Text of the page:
"It's kind of an interesting marriage," Meyer notes wryly. "In more ways than one." They crack up. After three years of marriage, they're in the habit of finishing each other's sentences, interjecting and augmenting, correcting and editing. Asked to differentiate their songwriting roles, they waver, equivocate; clearly, Puerto Muerto is greater than the sum of its parts. When Tim tries to say that Christa displays more of a classical influence, that he's "just a basic, traditional guitarist" who cut his teeth on dumb rock, Christa tells him he's selling himself short. When Tim admits that he gets jealous of Christa because she "gets all the attention," Christa snorts derisively and adds, "Because I'm a girl!" If their songwriting process resembles their conversational habits, it's a true collaboration. "I think something interesting comes out of it," Meyer remarks. "It'd be weird if one of us just did one thing."
Whatever their technique, Puerto Muerto make something that's hard to force into any existing subgenre. Although they've made connections with Bloodshot honcho Nan Warshaw and opened for the Waco Brothers and the Mekons, they don't really belong in Chicago's burgeoning insurgent-country scene. "It's been really hard for us to figure out where we belong because we don't really belong in alt-country, and you can kind of get lumped into that pretty quickly," Kelley says, noting that they've probably sold more CDs in St. Louis than any other city. "I think it's punk-rock folk music," he continues. "That's the most concise."
Meyer demurs: "I don't even know if it's just that, though, because there's the whole cabaret influence. It sounds so pretentious, but I love Mahler. Of course, Ray Davies, the Clash -- we have a lot of influences. The Pogues, Bob Dylan -- just traditional music generally. I grew up listening to oompah music, and I think that's had a kind of effect -- like a virus."
Although they can't explain their appeal, they've certainly managed to make some influential contacts in a relatively short time. Besides making fans of Warshaw and Langford (to whom they owe their firstborn, Meyer claims, or at least some bread pudding), Puerto Muerto has landed gigs at prestigious clubs such as NYC's Knitting Factory; garnered nice reviews in No Depression, the Chicago Reader and Time Out New York (not to mention the RFT, which, for the record, gushed first and hardest); and enjoyed airplay on Australia radio stations. For an obscure band on a tiny startup label, Puerto Muerto have generated a disproportionate amount of buzz -- or at least endeared themselves to a few fanatical loudmouths.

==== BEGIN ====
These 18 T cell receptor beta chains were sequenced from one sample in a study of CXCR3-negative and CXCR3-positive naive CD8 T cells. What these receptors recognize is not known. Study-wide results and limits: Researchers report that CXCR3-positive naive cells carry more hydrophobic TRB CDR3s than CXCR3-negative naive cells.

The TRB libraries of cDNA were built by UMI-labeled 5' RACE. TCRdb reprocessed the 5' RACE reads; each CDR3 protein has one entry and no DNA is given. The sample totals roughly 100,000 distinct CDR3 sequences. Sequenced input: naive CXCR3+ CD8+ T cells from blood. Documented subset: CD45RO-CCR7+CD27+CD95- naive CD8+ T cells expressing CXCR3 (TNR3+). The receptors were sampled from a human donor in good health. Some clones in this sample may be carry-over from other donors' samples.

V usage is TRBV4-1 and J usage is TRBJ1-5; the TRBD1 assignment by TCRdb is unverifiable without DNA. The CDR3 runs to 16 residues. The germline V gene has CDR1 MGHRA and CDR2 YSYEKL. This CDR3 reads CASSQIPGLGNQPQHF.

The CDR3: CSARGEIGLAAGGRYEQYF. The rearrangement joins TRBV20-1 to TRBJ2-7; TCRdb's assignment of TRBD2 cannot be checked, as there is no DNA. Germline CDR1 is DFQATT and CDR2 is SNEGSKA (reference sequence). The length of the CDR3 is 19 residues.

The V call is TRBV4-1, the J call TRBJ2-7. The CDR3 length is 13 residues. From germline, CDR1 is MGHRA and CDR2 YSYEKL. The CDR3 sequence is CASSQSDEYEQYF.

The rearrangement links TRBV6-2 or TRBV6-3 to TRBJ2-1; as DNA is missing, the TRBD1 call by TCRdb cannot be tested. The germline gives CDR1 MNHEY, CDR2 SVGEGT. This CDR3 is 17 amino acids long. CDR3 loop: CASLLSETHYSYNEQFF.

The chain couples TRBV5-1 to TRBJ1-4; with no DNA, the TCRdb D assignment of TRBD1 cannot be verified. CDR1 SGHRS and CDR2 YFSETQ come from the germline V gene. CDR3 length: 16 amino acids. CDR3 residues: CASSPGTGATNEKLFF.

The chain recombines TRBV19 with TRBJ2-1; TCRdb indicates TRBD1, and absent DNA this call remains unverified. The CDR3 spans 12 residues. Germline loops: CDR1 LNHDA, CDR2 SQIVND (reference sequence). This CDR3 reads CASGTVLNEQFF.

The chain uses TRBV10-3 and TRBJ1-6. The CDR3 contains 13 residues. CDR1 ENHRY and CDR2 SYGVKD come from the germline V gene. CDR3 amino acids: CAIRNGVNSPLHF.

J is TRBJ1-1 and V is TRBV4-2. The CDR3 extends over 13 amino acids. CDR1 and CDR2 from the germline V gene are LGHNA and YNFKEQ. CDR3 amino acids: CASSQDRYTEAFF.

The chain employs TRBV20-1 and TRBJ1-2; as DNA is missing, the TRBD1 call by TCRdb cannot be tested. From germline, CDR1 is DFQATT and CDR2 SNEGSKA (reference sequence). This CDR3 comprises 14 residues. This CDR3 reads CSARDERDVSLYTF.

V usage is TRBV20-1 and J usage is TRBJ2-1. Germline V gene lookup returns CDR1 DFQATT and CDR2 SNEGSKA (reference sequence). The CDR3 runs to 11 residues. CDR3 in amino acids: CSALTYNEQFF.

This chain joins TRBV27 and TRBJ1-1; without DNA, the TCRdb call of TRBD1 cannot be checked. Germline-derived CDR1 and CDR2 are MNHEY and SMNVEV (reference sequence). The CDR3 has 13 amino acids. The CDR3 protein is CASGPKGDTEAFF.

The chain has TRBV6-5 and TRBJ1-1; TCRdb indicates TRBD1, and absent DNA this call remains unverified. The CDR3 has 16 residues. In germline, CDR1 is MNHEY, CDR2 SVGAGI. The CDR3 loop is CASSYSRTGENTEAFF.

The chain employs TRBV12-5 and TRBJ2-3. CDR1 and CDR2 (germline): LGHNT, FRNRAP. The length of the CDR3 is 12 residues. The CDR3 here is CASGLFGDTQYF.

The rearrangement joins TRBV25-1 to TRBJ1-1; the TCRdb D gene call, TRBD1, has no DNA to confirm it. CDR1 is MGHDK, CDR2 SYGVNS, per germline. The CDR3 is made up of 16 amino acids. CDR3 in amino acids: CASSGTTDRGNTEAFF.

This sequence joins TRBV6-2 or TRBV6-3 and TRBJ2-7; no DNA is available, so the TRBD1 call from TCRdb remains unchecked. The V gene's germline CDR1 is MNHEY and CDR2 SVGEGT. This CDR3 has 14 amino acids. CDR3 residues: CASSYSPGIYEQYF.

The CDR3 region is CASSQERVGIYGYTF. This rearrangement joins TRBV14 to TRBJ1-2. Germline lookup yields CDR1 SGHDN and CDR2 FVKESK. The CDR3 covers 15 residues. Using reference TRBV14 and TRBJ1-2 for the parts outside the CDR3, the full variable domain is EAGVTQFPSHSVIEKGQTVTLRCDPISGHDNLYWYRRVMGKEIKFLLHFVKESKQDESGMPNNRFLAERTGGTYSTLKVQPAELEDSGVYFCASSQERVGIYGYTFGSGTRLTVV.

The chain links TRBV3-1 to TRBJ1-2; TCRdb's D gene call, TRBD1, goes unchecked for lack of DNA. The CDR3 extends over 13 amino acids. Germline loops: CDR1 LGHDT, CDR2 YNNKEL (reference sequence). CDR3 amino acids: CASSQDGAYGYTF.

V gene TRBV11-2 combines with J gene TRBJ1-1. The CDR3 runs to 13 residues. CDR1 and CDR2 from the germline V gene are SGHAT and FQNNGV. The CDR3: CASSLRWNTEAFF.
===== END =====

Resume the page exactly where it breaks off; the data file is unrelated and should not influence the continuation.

Two years ago, for instance, Puerto Muerto decided to bum around Europe, busking in wind tunnels and Métro stations, singing to people in bars. "We played this Irish pub called the Quiet Man," Kelley recalls. "Some guy was there singing children's songs. The owner, who fancied himself a musician, would come down, and he couldn't find the D chord. He'd won a tripe-eating contest -- that was his big claim to fame. The guys at the bar learned to play 'Das Vidania,' which was, like, our signature song then. An old guy started crying. That was our first taste of Europe."
Right now, Puerto Muerto are getting ready to move back to Chicago, where they're busy recording a new CD, tentatively called See You in Hell; putting the final touches on Elena; finishing up a five-song EP by their alter-ego/side-project band, Tokyo Explode!; and writing an opera based on Günther Grass' novel The Tin Drum. "I don't know why no one's done it," Meyer exclaims. "I know this guy who's a contralto, this little teeny guy."
"He looks like Truman Capote," Kelley adds.
"He has this strange womanly voice," Meyer continues. "I think he might have that Gary Coleman disease. We're going to get him to sing."
"We'd really like to get Dr. Dre to produce something for us," Tim says dreamily. "He's the best producer in the world."